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TCA Cycle: Citrate Synthase Reaction Mechanism


The first enzyme of the TCA Cycle, citrate synthase, catalyzes the aldol condensation of oxaloacetate (OAA) and acetyl-CoA to form citrate and reduced coenzyme-A. This is a highly exergonic reaction (${ \Delta G }^{ \prime °}=-32.2 kJ/mol$) due to the controlled hydrolysis of the thioester bond in the transient intermediate citroyl-CoA.

Shown below is the reaction mechanism for citrate synthase.

Use this diagram and your understanding of general enzyme catalysis to identify which of the following statements does NOT accurately describe the reaction mechanism.

Http:// Revised Mechanism for Citrate Synthase. Wikimedia Commons, 7 Dec. 2007. Web. 19 Mar. 2016.


In Step 1, Asp375 acts as a base and abstracts a proton from the methyl group of acetyl-CoA forming a reactive enolate intermediate stabilized by His274 through proton abstraction (shown in Step 2).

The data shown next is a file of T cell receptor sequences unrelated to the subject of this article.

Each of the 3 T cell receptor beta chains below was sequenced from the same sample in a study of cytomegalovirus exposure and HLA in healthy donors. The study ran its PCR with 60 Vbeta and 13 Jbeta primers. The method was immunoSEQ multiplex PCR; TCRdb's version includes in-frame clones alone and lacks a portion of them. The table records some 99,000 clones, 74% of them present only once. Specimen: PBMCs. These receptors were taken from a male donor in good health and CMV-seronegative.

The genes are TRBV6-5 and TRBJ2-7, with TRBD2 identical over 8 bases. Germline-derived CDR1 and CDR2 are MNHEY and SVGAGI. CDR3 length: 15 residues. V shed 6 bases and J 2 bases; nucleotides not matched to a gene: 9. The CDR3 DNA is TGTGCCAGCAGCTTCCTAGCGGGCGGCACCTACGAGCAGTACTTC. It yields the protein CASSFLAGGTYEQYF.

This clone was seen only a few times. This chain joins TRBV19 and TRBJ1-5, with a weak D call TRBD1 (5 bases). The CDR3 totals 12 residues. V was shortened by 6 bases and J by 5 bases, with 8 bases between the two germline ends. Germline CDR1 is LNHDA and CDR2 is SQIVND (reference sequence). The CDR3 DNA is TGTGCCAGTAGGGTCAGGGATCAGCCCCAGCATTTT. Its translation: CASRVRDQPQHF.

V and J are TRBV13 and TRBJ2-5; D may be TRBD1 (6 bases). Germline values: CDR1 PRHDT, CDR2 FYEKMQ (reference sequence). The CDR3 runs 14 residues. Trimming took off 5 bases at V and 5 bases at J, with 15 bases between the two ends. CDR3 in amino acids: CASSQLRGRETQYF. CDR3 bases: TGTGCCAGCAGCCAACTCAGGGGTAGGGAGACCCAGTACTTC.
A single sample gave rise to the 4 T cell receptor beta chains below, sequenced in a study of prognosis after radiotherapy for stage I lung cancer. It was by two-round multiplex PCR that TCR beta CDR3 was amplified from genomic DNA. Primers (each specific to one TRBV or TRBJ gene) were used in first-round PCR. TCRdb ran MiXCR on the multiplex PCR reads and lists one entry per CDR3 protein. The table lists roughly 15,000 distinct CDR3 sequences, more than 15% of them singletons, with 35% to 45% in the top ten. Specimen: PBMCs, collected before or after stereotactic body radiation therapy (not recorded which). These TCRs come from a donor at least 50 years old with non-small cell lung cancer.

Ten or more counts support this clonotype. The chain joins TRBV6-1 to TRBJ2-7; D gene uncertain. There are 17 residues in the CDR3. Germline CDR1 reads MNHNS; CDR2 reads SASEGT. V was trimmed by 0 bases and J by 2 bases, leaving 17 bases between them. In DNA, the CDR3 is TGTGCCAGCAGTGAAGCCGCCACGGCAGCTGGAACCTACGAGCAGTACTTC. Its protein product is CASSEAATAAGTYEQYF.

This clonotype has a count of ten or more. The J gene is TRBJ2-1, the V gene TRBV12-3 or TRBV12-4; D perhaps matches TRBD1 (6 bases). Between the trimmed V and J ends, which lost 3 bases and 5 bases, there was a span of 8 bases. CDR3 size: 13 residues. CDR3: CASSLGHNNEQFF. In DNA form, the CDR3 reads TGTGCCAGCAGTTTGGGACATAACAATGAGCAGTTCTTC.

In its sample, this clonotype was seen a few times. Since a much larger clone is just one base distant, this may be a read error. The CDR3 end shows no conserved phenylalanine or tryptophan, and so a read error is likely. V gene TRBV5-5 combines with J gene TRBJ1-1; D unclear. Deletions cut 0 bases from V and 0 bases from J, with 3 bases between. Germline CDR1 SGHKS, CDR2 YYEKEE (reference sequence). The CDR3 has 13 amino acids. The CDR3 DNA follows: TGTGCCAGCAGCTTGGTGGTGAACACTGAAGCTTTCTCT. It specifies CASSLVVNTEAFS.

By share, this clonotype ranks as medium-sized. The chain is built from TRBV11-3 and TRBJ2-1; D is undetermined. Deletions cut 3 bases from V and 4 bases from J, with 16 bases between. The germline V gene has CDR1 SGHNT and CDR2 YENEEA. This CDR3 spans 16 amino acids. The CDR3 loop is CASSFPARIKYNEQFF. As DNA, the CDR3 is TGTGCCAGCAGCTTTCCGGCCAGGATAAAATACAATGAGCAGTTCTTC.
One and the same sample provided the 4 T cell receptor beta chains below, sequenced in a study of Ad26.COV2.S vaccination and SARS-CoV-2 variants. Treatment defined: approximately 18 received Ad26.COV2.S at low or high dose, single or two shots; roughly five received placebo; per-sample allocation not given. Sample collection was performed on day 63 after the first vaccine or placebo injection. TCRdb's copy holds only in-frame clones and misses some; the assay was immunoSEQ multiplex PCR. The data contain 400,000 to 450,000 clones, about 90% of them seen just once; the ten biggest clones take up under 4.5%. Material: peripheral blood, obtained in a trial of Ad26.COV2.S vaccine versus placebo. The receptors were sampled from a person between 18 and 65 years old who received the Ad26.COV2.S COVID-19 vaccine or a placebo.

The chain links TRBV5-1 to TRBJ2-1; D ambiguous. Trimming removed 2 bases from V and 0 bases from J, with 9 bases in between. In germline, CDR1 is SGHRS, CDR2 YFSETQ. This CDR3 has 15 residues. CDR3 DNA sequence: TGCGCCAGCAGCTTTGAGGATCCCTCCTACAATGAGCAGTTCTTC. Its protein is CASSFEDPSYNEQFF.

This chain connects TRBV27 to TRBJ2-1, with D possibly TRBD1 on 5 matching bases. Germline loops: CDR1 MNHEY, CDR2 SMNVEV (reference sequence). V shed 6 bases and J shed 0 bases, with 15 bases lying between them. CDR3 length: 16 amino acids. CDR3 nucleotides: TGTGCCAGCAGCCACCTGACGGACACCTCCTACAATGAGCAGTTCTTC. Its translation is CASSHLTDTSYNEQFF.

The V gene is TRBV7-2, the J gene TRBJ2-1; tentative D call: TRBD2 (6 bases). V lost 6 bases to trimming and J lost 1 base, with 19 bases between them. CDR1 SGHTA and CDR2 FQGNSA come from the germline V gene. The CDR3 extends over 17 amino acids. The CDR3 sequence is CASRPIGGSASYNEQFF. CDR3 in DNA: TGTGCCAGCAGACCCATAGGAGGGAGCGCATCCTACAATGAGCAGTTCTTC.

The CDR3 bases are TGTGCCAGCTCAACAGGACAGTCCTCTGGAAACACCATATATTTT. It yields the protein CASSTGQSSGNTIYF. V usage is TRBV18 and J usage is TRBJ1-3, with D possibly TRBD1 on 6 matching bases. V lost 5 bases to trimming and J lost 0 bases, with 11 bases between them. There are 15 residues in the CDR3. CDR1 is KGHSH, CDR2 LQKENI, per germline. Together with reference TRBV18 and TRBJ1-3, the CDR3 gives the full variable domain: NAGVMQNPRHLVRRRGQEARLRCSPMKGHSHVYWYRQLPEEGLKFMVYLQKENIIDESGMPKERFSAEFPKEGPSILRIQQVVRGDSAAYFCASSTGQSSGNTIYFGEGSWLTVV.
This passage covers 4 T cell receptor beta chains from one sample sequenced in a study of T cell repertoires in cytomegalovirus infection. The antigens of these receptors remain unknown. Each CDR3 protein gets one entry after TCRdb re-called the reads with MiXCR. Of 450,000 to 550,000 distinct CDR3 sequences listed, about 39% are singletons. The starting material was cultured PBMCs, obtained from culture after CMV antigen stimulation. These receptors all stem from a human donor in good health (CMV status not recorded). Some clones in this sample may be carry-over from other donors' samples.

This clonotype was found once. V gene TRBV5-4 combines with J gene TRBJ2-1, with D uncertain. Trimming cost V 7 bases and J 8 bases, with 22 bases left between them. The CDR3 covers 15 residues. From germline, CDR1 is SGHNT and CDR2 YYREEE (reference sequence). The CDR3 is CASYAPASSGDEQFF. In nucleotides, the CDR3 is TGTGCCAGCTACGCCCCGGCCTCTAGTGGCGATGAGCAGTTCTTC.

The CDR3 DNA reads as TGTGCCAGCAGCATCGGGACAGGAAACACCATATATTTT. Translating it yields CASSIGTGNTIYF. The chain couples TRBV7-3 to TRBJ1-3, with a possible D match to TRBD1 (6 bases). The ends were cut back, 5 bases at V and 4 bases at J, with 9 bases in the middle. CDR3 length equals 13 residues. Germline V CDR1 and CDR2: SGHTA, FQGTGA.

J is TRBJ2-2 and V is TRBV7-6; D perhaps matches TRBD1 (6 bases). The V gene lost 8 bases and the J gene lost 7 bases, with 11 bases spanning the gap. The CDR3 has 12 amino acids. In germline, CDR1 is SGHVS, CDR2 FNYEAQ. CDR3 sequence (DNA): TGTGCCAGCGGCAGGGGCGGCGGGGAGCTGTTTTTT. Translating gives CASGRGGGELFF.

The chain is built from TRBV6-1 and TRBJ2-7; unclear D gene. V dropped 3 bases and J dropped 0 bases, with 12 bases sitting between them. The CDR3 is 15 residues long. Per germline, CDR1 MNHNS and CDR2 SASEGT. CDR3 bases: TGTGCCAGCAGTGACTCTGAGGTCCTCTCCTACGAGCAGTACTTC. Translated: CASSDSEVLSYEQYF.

In Step 2, the enolate (formed by deprotonation in Step 1) acts as an electrophile in attacking the carbonyl carbon of oxaloacetate and forms a new $C-C$ bond (shown in Step 3).


In Step 2, His274 acts as a general base and His320 acts as a general acid.


In Step 3, the high-energy thioester intermediate citroyl-CoA is hydrolyzed following the nucleophilic attack by water on the carbonyl carbon yielding citrate and reduced Coenzyme-A.


High intracellular pH (greater than about 8) would inhibit this reaction mechanism by deprotonating key His residues.


Exposure of the reaction intermediates to water prior to citroyl-CoA formation would likely result in inhibition of citrate formation due to premature hydrolysis of the thioester bond in acetyl-CoA.